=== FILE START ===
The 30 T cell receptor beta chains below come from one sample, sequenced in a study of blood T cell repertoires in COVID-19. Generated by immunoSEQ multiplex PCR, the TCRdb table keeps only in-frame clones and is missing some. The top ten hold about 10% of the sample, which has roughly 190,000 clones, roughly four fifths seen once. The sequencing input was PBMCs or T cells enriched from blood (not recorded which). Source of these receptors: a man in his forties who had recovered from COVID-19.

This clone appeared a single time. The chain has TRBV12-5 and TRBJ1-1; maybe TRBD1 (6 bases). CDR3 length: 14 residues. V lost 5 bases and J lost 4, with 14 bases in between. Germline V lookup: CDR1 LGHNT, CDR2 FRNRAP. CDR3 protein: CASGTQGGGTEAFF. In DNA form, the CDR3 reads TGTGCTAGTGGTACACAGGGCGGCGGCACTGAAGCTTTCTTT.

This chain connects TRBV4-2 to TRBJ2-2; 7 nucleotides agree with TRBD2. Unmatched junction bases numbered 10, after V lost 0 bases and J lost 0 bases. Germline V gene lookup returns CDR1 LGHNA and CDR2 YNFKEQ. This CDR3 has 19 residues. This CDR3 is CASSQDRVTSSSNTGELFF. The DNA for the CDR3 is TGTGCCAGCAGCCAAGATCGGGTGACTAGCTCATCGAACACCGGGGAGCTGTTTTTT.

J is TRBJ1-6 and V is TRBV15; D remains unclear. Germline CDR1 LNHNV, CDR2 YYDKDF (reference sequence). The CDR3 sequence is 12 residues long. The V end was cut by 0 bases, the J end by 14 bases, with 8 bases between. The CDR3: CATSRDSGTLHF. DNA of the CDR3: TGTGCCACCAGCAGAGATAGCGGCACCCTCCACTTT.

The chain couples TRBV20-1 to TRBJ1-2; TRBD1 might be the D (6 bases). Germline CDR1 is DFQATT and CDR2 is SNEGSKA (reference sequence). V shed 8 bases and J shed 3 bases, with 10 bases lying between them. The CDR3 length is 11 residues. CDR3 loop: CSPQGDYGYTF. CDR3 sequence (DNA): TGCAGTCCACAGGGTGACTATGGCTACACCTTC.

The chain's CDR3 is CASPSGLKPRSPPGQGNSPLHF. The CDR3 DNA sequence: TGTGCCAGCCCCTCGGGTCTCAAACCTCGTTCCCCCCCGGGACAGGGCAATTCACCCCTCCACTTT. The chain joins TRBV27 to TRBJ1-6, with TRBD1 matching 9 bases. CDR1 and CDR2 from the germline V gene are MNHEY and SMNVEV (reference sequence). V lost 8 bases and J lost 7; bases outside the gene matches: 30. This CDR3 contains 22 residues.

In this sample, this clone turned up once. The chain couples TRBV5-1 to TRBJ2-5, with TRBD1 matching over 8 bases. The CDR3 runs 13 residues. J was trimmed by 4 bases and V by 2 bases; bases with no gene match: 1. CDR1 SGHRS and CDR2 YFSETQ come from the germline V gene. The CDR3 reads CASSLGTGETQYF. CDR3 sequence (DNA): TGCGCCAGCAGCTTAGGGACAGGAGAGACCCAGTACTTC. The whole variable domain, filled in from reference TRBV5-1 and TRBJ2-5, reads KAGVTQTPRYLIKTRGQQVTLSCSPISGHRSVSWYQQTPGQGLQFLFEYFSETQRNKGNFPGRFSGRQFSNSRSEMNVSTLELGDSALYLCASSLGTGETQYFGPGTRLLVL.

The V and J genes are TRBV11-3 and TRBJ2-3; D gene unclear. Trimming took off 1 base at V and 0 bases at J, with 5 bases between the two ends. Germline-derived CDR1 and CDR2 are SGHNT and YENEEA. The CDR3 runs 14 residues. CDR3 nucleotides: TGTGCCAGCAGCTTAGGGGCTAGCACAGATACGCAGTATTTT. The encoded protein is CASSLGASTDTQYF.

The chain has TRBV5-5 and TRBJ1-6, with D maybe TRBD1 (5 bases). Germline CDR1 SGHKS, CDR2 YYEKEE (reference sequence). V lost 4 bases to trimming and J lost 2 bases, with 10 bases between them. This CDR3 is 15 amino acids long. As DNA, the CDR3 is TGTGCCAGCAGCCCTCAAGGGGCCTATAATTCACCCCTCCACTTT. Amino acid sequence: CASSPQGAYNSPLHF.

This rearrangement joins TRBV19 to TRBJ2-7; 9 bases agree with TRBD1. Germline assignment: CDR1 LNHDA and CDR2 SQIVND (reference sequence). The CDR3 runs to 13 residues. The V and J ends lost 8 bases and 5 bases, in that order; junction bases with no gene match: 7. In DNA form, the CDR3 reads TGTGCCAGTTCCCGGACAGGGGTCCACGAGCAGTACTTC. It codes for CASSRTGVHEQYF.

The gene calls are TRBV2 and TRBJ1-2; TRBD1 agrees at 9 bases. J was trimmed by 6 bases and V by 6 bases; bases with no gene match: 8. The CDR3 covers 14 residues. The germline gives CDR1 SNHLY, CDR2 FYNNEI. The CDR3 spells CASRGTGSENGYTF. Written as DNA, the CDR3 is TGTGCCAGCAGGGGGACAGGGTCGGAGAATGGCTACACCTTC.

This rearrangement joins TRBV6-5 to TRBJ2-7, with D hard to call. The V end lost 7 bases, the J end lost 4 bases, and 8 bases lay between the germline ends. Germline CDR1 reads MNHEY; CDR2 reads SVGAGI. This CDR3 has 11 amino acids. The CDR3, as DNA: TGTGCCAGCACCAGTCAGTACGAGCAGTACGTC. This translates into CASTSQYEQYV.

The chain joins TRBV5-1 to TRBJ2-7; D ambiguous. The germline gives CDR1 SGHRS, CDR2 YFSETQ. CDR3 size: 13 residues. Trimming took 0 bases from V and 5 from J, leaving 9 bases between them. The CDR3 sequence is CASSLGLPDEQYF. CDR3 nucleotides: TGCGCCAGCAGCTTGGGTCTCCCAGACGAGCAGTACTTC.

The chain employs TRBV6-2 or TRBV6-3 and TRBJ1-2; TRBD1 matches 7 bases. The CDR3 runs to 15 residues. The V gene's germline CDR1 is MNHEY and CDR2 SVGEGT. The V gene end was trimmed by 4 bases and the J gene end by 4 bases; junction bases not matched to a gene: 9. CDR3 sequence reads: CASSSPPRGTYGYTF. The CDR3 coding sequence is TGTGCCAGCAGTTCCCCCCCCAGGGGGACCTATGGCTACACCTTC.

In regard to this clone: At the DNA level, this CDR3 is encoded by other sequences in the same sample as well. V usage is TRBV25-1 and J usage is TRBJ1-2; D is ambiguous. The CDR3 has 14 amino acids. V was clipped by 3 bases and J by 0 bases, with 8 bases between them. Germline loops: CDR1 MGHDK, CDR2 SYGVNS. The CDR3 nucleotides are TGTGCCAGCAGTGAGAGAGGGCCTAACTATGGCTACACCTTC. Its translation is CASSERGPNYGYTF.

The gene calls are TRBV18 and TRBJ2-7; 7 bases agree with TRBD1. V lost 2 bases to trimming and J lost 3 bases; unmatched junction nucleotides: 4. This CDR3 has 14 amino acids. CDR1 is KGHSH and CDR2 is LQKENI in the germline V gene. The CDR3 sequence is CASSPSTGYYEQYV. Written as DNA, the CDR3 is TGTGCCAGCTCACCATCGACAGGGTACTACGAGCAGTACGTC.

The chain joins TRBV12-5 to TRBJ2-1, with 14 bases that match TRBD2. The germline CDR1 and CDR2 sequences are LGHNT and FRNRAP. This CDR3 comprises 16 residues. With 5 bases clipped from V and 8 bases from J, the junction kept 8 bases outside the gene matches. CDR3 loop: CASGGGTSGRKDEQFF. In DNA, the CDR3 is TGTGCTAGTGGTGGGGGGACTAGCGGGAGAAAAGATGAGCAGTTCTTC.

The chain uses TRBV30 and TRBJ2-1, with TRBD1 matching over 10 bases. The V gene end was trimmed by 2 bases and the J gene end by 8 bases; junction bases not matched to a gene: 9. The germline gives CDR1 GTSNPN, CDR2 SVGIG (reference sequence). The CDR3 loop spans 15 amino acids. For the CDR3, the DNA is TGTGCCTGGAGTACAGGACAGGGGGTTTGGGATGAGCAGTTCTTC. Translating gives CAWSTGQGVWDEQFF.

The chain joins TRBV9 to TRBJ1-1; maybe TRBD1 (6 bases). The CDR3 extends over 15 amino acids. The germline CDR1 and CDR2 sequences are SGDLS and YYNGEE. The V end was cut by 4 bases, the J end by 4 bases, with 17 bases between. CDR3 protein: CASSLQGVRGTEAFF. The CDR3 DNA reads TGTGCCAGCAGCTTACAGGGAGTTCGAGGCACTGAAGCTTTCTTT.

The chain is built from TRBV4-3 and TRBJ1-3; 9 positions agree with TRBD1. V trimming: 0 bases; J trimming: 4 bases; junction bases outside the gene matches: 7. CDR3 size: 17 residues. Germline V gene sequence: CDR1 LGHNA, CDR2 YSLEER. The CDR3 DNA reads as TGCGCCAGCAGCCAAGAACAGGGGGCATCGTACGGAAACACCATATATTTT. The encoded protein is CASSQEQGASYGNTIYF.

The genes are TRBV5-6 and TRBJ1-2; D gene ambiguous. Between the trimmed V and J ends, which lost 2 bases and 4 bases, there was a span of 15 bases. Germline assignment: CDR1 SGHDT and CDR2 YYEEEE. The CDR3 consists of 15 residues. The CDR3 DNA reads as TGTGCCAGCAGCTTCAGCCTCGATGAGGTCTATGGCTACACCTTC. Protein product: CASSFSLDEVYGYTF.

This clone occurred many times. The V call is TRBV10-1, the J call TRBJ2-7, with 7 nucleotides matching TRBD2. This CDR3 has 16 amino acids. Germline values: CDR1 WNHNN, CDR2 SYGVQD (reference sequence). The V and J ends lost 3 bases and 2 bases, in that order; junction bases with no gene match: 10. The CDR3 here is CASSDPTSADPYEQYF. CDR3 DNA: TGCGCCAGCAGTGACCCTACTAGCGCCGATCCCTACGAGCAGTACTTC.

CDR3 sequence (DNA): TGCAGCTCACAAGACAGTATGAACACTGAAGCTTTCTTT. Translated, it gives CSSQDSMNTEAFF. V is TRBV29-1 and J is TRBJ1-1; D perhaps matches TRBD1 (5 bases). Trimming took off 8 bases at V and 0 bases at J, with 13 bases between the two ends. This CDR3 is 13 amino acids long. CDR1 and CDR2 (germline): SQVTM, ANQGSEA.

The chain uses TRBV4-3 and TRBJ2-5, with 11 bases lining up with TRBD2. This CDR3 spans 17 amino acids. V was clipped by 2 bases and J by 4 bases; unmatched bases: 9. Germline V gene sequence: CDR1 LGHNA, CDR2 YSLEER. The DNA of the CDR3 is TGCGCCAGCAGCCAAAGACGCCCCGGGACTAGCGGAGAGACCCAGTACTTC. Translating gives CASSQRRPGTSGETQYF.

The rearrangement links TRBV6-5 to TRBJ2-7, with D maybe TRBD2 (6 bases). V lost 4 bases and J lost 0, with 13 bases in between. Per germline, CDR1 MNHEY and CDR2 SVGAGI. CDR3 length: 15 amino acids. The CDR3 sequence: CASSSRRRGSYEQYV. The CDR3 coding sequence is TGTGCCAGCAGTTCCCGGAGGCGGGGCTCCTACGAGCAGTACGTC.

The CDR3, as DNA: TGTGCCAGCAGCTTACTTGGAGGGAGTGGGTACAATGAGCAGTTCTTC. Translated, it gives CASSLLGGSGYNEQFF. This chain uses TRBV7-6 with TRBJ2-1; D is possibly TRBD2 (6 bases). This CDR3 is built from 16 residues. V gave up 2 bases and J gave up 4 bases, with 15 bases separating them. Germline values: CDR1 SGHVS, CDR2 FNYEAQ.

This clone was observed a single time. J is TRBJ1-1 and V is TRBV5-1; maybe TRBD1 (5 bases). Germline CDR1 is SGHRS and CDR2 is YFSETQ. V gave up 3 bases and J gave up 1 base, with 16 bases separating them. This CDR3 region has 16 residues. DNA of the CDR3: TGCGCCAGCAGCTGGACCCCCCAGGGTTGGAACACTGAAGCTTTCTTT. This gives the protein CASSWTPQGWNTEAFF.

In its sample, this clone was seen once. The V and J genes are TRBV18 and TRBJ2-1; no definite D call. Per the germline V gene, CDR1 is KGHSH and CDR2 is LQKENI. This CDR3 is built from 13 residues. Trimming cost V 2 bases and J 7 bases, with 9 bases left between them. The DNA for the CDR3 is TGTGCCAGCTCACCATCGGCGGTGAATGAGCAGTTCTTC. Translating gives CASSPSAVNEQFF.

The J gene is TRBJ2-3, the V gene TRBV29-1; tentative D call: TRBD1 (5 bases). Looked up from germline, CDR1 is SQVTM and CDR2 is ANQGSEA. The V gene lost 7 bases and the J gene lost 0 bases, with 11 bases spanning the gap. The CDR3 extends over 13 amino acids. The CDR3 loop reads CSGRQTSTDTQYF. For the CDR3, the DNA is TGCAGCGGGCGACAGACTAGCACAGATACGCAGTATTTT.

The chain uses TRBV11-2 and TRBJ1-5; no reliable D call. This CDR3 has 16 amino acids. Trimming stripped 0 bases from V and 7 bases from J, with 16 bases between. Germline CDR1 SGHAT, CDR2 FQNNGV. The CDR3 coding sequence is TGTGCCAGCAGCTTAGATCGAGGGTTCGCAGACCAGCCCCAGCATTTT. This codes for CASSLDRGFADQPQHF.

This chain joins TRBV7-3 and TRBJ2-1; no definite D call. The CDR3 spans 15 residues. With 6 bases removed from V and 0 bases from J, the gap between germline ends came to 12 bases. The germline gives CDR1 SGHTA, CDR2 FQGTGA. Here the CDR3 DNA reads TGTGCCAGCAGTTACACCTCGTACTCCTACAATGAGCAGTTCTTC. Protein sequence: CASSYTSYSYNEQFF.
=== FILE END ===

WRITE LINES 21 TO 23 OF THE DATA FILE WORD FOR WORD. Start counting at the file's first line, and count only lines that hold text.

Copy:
The genes are TRBV5-6 and TRBJ1-2; D gene ambiguous. Between the trimmed V and J ends, which lost 2 bases and 4 bases, there was a span of 15 bases. Germline assignment: CDR1 SGHDT and CDR2 YYEEEE. The CDR3 consists of 15 residues. The CDR3 DNA reads as TGTGCCAGCAGCTTCAGCCTCGATGAGGTCTATGGCTACACCTTC. Protein product: CASSFSLDEVYGYTF.

This clone occurred many times. The V call is TRBV10-1, the J call TRBJ2-7, with 7 nucleotides matching TRBD2. This CDR3 has 16 amino acids. Germline values: CDR1 WNHNN, CDR2 SYGVQD (reference sequence). The V and J ends lost 3 bases and 2 bases, in that order; junction bases with no gene match: 10. The CDR3 here is CASSDPTSADPYEQYF. CDR3 DNA: TGCGCCAGCAGTGACCCTACTAGCGCCGATCCCTACGAGCAGTACTTC.

CDR3 sequence (DNA): TGCAGCTCACAAGACAGTATGAACACTGAAGCTTTCTTT. Translated, it gives CSSQDSMNTEAFF. V is TRBV29-1 and J is TRBJ1-1; D perhaps matches TRBD1 (5 bases). Trimming took off 8 bases at V and 0 bases at J, with 13 bases between the two ends. This CDR3 is 13 amino acids long. CDR1 and CDR2 (germline): SQVTM, ANQGSEA.